Further enhancements in weak AI include IBM’s Deep Blue, which was able to play chess at the level of a chess master, but did so only by analyzing all future possible moves and choosing the best next move, but it certainly did not play the way a human would play.

Strong AI has been an elusive target, wherein a computer can genuinely simulate human reasoning, think and also explain how humans think. Perhaps the most scary example of this is the vision of the future provided by the HAL 9000 in the 1968 movie “2001: A Space Odyssey,” wherein HAL not only controls the spaceship, but eventually turned on the human crew. Dave finally unplugged HAL’s central core.

Fortunately, technology is nowhere near creating a strong AI computer, but advancements such as IBM Watson fall somewhere in-between weak and strong AI. Watson builds up evidence for its decisions and answers by looking at thousands of pieces of text which gives it a level of confidence in its conclusion. Just like humans, Watson is able to discern patterns in text that provide small pieces of evidence, then add up all that evidence to get an answer.  In order for a system to be considered artificially intelligent, it doesn’t have to work or think in the same way that humans do, but it needs to be smart enough to complete its designated task.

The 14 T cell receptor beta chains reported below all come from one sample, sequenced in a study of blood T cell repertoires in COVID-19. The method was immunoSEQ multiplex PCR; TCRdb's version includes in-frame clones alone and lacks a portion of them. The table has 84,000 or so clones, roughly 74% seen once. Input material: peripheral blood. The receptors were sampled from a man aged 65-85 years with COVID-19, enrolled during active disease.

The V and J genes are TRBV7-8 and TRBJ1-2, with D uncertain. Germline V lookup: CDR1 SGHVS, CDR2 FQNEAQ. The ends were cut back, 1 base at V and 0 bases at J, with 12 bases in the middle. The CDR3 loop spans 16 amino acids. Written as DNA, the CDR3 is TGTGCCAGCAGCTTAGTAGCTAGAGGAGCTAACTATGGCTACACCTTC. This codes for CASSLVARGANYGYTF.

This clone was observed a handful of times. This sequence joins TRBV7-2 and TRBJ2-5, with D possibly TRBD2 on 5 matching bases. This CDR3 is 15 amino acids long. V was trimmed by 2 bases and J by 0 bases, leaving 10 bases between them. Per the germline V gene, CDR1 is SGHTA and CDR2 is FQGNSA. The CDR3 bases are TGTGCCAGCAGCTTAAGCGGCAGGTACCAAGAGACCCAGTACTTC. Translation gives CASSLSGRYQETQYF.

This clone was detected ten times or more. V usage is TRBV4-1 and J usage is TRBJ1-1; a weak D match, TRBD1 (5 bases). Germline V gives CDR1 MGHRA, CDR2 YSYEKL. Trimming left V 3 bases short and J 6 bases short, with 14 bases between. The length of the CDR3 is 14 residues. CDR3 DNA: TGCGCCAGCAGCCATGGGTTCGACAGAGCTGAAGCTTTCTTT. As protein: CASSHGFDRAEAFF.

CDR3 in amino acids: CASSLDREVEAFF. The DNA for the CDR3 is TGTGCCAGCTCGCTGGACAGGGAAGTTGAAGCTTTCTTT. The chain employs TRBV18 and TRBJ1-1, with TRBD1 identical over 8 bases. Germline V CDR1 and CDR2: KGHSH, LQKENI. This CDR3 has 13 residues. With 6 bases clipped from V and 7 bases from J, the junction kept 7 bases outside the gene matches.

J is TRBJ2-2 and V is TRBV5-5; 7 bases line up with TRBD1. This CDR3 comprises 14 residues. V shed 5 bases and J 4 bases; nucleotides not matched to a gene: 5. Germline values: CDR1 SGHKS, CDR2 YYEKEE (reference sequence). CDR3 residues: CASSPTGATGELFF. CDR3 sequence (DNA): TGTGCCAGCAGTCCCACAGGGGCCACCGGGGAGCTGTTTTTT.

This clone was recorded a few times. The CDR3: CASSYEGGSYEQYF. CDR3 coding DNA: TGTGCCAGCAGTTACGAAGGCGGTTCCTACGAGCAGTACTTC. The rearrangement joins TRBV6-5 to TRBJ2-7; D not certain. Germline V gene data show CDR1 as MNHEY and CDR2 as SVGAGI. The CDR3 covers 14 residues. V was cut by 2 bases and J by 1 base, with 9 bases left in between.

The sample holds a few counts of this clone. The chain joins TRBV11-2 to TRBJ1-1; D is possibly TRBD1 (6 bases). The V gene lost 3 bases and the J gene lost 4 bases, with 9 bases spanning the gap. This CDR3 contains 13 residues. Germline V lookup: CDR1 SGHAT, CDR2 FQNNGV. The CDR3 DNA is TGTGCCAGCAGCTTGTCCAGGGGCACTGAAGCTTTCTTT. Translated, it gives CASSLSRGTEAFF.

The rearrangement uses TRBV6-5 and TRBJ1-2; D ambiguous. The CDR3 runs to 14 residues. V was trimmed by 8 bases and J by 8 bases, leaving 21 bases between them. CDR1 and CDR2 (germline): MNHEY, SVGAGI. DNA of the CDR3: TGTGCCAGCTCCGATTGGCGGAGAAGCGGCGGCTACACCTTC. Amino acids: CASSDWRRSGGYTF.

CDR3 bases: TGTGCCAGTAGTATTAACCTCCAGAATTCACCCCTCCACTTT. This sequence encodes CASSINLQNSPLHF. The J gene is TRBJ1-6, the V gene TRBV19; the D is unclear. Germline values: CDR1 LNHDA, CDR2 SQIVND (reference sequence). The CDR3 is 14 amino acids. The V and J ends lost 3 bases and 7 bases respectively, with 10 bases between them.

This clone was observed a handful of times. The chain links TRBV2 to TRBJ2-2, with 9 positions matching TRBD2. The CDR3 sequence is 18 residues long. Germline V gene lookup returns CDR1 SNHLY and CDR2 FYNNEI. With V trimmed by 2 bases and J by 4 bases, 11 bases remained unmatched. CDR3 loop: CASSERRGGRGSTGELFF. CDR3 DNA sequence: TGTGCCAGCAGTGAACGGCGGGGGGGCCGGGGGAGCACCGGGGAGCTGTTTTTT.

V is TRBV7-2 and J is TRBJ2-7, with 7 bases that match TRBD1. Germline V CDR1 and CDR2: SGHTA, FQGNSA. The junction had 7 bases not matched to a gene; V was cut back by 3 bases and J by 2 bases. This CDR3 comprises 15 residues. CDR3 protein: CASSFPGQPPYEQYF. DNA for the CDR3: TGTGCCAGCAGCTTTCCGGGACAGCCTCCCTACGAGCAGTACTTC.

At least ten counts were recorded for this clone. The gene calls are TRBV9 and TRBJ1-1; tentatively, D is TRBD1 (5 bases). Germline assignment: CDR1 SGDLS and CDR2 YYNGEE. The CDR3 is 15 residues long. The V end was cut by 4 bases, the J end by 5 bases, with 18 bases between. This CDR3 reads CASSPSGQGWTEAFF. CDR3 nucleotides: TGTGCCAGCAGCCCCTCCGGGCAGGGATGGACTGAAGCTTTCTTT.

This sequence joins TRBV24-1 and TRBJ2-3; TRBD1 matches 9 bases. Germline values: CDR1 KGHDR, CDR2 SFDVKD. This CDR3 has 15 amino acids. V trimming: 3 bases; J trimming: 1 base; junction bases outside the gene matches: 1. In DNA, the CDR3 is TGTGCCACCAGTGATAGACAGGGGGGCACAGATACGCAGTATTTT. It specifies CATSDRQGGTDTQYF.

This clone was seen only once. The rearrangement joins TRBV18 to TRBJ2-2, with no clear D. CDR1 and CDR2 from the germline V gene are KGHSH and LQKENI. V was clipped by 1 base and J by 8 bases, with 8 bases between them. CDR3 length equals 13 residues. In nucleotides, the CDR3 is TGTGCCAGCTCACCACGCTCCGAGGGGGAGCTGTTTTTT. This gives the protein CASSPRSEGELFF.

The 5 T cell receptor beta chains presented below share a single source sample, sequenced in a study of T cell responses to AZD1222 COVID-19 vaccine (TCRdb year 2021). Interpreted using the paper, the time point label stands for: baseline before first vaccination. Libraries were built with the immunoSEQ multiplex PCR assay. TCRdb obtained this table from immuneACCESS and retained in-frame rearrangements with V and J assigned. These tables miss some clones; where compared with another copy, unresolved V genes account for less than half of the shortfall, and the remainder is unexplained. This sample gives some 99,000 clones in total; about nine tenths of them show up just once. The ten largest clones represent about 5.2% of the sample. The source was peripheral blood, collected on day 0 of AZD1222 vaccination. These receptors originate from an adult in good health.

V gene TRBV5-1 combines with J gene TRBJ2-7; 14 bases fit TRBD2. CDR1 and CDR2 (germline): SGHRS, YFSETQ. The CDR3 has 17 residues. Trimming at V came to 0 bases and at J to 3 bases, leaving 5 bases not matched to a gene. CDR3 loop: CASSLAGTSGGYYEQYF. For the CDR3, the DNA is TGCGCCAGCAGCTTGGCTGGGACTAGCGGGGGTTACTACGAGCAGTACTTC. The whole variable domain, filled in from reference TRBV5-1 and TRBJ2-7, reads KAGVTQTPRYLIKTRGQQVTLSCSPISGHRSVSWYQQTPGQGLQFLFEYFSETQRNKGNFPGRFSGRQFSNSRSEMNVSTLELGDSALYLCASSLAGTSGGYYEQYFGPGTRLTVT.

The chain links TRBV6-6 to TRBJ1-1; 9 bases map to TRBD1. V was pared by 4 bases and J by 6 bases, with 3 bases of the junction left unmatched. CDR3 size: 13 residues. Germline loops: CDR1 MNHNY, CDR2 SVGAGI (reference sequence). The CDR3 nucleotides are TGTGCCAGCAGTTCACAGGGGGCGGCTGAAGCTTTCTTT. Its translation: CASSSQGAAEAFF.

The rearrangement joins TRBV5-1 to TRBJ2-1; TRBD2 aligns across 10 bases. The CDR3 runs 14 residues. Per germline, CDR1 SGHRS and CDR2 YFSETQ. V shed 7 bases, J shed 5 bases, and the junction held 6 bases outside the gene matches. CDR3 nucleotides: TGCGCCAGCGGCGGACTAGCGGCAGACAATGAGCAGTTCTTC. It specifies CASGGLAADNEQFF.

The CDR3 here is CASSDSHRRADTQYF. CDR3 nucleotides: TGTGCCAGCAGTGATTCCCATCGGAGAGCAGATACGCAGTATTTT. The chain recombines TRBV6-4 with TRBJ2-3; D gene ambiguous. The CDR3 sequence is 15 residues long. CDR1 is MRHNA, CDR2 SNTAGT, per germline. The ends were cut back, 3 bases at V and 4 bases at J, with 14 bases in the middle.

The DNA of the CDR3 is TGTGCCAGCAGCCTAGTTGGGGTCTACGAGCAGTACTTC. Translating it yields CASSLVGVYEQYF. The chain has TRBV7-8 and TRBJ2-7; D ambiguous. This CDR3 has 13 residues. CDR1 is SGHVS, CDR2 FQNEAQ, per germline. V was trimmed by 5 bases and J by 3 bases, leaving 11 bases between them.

Within our ordinary day, AI is ubiquitious. Voice recognition and response services such as Siri, Alexa, Cortana and Google Home can recognize natural questions and respond with an answer or initiate some activity like turning on the lights or changing the setting on a thermostat. The Wynn and Encore hotels recently announced plans to add Alexa to every guestroom.

The self-driving car, led by Tesla, uses various sensors to maintain safe driving. Adaptive cruise control and other self-driving features qualify as AI. Self-driving shuttles are showing up at resorts all over the world. The Ford Motor Company announced in February that it was investing $1 billion in an AI company to help build the brains of its robot cars.
Among other retailers, Amazon has used transactional AI to predict what we might want to purchase based on past behavior. Although they have not yet gone this far, they would like to be able to ship products to us before we even know we need them.